"That's why I took some time," he explained. "The last thing I wanted to do was react to something (rather than) make sure we had all of the information in before we did that. It was a very, very difficult decision.
"These are two kids that we recruited – sat with their parents and the people around them in their house. This has been very tough on me."
In the end, though, his loyalty to the program took precedence over his loyalty to the two individuals.
"Our No. 1 rule is 'Protect the team.' As the head coach I have to make decisions that sometimes you don't want to do," Kiffin noted. "It was a sad day yesterday for those two kids, and I wish them the best of luck. They obviously made a very poor decision.
"But we can't allow that to be a part of our team. That decision-making can't be anywhere near what we're doing. The last thing I can do is have something like that go on, keep people around that did that, then go back in and sit on a couch with (a prospect's parent) next year or the year after and say, 'When you come here we're going to have a great culture. This is the best place for your son to come.'
"I had to make the best decision for the team."
Kiffin still has one decision remaining: What will he do with freshman safety Janzen Jackson? He accompanied Richardson and Edwards on the early-morning trip to the campus convenience market where the alleged robbery attempt took place but was released on his own recognizance, whereas the other two were ordered to post bail.
Asked when he expects to have a decision on Jackson's fate, Kiffin shrugged.
"I don't have any expectation on that at all," he said. "We'll continue to get information in and make a decision once we have the information."
Asked why Jackson's situation differs from the other two players, Kiffin chose his words with the utmost care.
"We don't have all of his information in," the coach said. "The easiest thing to look at is that he was released right away and was treated differently in this matter. You can tell that by what has come out of this. I can't get into much more detail than that until we get all of the information in."
Vol teammates apparently were not surprised by the dismissals.
"They know what our expectation is," Kiffin said. "I would think every kid in that room would know what was going to happen. I think they knew what the discipline was going to be because they know what our expectations are and how demanding we are, on and off the field."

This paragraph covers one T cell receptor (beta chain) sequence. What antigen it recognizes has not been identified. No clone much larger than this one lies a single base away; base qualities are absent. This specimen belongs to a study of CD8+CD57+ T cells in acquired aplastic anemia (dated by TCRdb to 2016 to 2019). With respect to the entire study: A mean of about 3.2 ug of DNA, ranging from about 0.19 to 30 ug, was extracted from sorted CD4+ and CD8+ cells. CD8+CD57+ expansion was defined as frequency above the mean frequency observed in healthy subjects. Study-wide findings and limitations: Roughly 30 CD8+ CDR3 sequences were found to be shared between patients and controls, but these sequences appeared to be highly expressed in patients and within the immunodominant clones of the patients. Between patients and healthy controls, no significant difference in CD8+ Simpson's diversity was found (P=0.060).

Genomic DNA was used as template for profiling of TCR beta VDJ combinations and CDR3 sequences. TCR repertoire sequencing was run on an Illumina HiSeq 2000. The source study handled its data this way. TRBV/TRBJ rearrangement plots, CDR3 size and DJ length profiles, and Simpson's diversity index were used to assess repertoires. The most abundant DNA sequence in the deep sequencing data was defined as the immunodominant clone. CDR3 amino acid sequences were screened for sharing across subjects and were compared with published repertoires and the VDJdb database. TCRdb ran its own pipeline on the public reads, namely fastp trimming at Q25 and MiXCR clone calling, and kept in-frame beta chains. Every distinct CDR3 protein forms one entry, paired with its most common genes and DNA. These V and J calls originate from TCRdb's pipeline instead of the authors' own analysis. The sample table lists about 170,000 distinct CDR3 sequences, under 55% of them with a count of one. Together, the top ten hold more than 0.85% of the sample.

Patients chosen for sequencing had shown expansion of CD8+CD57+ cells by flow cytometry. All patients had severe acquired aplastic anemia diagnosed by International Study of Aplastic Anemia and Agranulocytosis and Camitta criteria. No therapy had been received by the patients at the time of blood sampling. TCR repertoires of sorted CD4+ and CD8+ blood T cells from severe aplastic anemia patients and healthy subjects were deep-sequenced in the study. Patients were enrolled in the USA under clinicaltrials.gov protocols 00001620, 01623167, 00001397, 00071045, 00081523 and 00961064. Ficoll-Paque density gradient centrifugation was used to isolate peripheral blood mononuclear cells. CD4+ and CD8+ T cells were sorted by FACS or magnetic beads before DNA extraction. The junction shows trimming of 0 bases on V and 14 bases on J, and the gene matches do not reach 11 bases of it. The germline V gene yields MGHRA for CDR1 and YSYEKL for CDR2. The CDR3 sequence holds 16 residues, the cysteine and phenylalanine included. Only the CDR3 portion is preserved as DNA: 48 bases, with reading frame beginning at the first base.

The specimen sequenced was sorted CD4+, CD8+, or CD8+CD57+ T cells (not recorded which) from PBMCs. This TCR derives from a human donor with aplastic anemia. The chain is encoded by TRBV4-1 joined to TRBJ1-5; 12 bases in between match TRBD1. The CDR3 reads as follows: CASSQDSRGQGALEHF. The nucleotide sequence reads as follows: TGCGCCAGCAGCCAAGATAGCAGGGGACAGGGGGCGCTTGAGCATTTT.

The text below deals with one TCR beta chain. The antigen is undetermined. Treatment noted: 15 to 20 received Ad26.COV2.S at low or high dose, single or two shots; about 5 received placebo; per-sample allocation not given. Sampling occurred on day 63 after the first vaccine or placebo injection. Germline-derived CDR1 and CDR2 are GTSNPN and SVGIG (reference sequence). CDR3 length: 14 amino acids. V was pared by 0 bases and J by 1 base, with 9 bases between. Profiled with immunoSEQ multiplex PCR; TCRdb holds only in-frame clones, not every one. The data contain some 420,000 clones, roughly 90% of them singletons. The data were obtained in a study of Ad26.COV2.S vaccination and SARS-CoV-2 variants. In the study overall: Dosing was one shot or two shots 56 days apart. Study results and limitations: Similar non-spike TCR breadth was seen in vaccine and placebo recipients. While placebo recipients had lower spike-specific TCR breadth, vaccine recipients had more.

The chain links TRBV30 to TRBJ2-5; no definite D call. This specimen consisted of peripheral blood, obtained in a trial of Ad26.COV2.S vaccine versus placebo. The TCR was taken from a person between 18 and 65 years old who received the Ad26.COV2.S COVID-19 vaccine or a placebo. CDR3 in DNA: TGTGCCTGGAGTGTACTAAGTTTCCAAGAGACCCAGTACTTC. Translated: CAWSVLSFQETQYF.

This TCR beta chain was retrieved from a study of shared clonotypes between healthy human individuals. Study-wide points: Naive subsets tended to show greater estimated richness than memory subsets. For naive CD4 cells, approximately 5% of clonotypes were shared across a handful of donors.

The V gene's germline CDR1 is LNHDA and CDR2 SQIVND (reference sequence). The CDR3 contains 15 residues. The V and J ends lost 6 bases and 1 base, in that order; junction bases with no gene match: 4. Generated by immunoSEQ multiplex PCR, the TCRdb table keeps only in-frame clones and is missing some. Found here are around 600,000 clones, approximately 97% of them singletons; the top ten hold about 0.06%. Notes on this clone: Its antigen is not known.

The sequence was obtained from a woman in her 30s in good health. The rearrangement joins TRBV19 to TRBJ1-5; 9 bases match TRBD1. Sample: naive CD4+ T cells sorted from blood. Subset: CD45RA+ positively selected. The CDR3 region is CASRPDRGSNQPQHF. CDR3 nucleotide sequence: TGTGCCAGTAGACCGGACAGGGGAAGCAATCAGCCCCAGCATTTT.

The head man has been criticized in some quarters for saying so little about the incident immediately following its occurrence in the wee hours of last Thursday morning. Kiffin figured the less he said the less distraction there would be for his players.
"I didn't spend an hour talking about it because we needed to focus on the game," he explained. "Those three individuals were not going to be a part of that game, they were not going to be a part of traveling, so there wasn't a distraction as far as having to address 'Why are they here?' I told the team that we were still gathering information and that they wouldn't be with us.
"I know that was the right way to go. The more time you spend talking about it, that's how you create a distraction."
Since Tennessee suffered its most lopsided loss of the season Saturday afternoon, 42-17, many observers are suggesting that the Vols were not focused on the game. Kiffin begs to differ.
"I think the evidence is in the game," he said. "If the game's 20-0 at halftime or we're having a bunch of penalties or turnovers, then that's a real conversation: Were we distracted? But I think there's a lot of evidence to say we were not distracted by this."
Indeed. Tennessee was guilty of just two penalties and zero turnovers. The Vols trailed at the half but the margin was just 21-14.
Kiffin believes the incident will have no impact on a Tennessee recruiting effort that has been picking up steam in recent weeks.
"I don't think it has any," he said. "Everybody at times goes through issues. We've been very fortunate to have a great run of over 11 months without any, then this one hit us, and the message was sent of how we've dealt with it.
"We've already talked to a number of parents and a number of kids over the past two days. They understand that situations happen everywhere. It's more about how do you deal with them. Do you keep that type of activity around your program? Do you suspend them for a half or for a game? Then you do have parents question: Am I going to send my son to that environment when you've let someone get arrested, they're on suspension but they're still around your program."
Asked if setting a tone by taking a firm stance on discipline is especially important in Year 1 of a head man's tenure, Kiffin shook his head.
"It's always important to take a strong stance on discipline, whether you've been doing it for 20 years or one year," he said. "The discipline involved in this decision has nothing to do with this being our first year. It has to do with how our culture will be and what we're doing to build here for the future."
Since the three players were arrested at nearly 2 a.m., some observers suggest Kiffin should impose a curfew. He sees no point in taking such a step.
"I don't like to have things you can't really enforce," he said. "We have 120 kids on the team. Are we going to go to 120 houses at 11 o'clock at night and knock on the door to find out if they're there? I don't know how you could do that.
"They understand we have expectations for them. All decisions come down to this, and we tell them this all the time: When you make any decision, on or off the field, is it helping you become a championship player and is it helping us become a championship team?
"If it's not, you're making the wrong decision."